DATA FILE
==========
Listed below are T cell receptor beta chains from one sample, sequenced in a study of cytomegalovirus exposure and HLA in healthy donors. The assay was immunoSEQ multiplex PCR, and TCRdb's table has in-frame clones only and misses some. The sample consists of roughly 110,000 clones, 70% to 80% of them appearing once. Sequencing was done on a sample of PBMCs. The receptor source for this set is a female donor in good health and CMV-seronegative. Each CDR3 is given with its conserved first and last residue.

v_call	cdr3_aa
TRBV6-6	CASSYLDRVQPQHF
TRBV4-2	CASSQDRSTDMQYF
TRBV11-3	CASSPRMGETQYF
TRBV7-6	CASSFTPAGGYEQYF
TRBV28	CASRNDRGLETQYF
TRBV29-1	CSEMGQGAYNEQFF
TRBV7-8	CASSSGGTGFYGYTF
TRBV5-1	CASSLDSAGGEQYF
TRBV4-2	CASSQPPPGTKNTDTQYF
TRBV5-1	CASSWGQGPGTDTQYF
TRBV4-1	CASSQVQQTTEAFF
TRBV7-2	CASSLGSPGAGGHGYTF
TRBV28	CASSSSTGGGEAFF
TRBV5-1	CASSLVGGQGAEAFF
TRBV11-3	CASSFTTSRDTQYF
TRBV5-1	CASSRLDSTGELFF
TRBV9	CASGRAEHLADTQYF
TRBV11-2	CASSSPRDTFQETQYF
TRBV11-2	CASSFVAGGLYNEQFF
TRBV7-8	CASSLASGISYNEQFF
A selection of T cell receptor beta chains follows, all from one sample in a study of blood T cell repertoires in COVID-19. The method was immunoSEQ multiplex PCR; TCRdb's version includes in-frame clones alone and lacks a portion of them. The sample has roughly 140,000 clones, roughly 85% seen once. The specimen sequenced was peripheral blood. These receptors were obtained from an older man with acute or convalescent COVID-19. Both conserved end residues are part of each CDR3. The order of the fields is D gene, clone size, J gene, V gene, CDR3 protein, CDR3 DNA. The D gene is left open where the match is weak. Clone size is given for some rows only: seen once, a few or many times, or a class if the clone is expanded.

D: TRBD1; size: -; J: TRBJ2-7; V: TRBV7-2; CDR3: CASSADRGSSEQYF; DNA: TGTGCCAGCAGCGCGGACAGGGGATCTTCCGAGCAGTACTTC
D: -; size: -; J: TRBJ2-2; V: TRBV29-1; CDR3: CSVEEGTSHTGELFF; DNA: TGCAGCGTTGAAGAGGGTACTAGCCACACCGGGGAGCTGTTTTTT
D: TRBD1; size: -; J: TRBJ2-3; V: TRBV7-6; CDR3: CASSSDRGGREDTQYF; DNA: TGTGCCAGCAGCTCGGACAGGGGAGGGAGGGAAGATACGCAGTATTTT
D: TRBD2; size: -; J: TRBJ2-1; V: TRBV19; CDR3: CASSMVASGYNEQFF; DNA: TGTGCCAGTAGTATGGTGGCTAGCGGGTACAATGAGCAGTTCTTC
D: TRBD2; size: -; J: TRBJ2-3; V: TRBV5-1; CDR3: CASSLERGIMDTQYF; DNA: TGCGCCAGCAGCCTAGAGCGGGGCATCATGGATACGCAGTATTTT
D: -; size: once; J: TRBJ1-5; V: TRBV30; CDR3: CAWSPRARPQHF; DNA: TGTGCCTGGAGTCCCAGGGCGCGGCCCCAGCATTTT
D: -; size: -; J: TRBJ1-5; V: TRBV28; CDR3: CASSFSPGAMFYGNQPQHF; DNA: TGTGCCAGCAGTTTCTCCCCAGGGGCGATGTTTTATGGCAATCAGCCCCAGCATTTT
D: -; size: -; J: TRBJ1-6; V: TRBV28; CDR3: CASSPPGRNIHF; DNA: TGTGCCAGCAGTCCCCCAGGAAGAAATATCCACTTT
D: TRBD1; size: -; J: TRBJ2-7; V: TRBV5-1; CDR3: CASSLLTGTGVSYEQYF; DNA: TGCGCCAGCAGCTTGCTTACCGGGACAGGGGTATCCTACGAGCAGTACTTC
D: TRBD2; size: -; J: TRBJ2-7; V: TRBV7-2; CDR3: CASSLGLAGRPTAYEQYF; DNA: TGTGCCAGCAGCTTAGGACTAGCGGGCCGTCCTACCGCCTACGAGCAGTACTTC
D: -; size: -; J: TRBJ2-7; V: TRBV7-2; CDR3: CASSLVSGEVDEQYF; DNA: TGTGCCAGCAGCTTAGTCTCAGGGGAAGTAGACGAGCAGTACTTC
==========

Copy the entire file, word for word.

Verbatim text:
Listed below are T cell receptor beta chains from one sample, sequenced in a study of cytomegalovirus exposure and HLA in healthy donors. The assay was immunoSEQ multiplex PCR, and TCRdb's table has in-frame clones only and misses some. The sample consists of roughly 110,000 clones, 70% to 80% of them appearing once. Sequencing was done on a sample of PBMCs. The receptor source for this set is a female donor in good health and CMV-seronegative. Each CDR3 is given with its conserved first and last residue.

v_call	cdr3_aa
TRBV6-6	CASSYLDRVQPQHF
TRBV4-2	CASSQDRSTDMQYF
TRBV11-3	CASSPRMGETQYF
TRBV7-6	CASSFTPAGGYEQYF
TRBV28	CASRNDRGLETQYF
TRBV29-1	CSEMGQGAYNEQFF
TRBV7-8	CASSSGGTGFYGYTF
TRBV5-1	CASSLDSAGGEQYF
TRBV4-2	CASSQPPPGTKNTDTQYF
TRBV5-1	CASSWGQGPGTDTQYF
TRBV4-1	CASSQVQQTTEAFF
TRBV7-2	CASSLGSPGAGGHGYTF
TRBV28	CASSSSTGGGEAFF
TRBV5-1	CASSLVGGQGAEAFF
TRBV11-3	CASSFTTSRDTQYF
TRBV5-1	CASSRLDSTGELFF
TRBV9	CASGRAEHLADTQYF
TRBV11-2	CASSSPRDTFQETQYF
TRBV11-2	CASSFVAGGLYNEQFF
TRBV7-8	CASSLASGISYNEQFF
A selection of T cell receptor beta chains follows, all from one sample in a study of blood T cell repertoires in COVID-19. The method was immunoSEQ multiplex PCR; TCRdb's version includes in-frame clones alone and lacks a portion of them. The sample has roughly 140,000 clones, roughly 85% seen once. The specimen sequenced was peripheral blood. These receptors were obtained from an older man with acute or convalescent COVID-19. Both conserved end residues are part of each CDR3. The order of the fields is D gene, clone size, J gene, V gene, CDR3 protein, CDR3 DNA. The D gene is left open where the match is weak. Clone size is given for some rows only: seen once, a few or many times, or a class if the clone is expanded.

D: TRBD1; size: -; J: TRBJ2-7; V: TRBV7-2; CDR3: CASSADRGSSEQYF; DNA: TGTGCCAGCAGCGCGGACAGGGGATCTTCCGAGCAGTACTTC
D: -; size: -; J: TRBJ2-2; V: TRBV29-1; CDR3: CSVEEGTSHTGELFF; DNA: TGCAGCGTTGAAGAGGGTACTAGCCACACCGGGGAGCTGTTTTTT
D: TRBD1; size: -; J: TRBJ2-3; V: TRBV7-6; CDR3: CASSSDRGGREDTQYF; DNA: TGTGCCAGCAGCTCGGACAGGGGAGGGAGGGAAGATACGCAGTATTTT
D: TRBD2; size: -; J: TRBJ2-1; V: TRBV19; CDR3: CASSMVASGYNEQFF; DNA: TGTGCCAGTAGTATGGTGGCTAGCGGGTACAATGAGCAGTTCTTC
D: TRBD2; size: -; J: TRBJ2-3; V: TRBV5-1; CDR3: CASSLERGIMDTQYF; DNA: TGCGCCAGCAGCCTAGAGCGGGGCATCATGGATACGCAGTATTTT
D: -; size: once; J: TRBJ1-5; V: TRBV30; CDR3: CAWSPRARPQHF; DNA: TGTGCCTGGAGTCCCAGGGCGCGGCCCCAGCATTTT
D: -; size: -; J: TRBJ1-5; V: TRBV28; CDR3: CASSFSPGAMFYGNQPQHF; DNA: TGTGCCAGCAGTTTCTCCCCAGGGGCGATGTTTTATGGCAATCAGCCCCAGCATTTT
D: -; size: -; J: TRBJ1-6; V: TRBV28; CDR3: CASSPPGRNIHF; DNA: TGTGCCAGCAGTCCCCCAGGAAGAAATATCCACTTT
D: TRBD1; size: -; J: TRBJ2-7; V: TRBV5-1; CDR3: CASSLLTGTGVSYEQYF; DNA: TGCGCCAGCAGCTTGCTTACCGGGACAGGGGTATCCTACGAGCAGTACTTC
D: TRBD2; size: -; J: TRBJ2-7; V: TRBV7-2; CDR3: CASSLGLAGRPTAYEQYF; DNA: TGTGCCAGCAGCTTAGGACTAGCGGGCCGTCCTACCGCCTACGAGCAGTACTTC
D: -; size: -; J: TRBJ2-7; V: TRBV7-2; CDR3: CASSLVSGEVDEQYF; DNA: TGTGCCAGCAGCTTAGTCTCAGGGGAAGTAGACGAGCAGTACTTC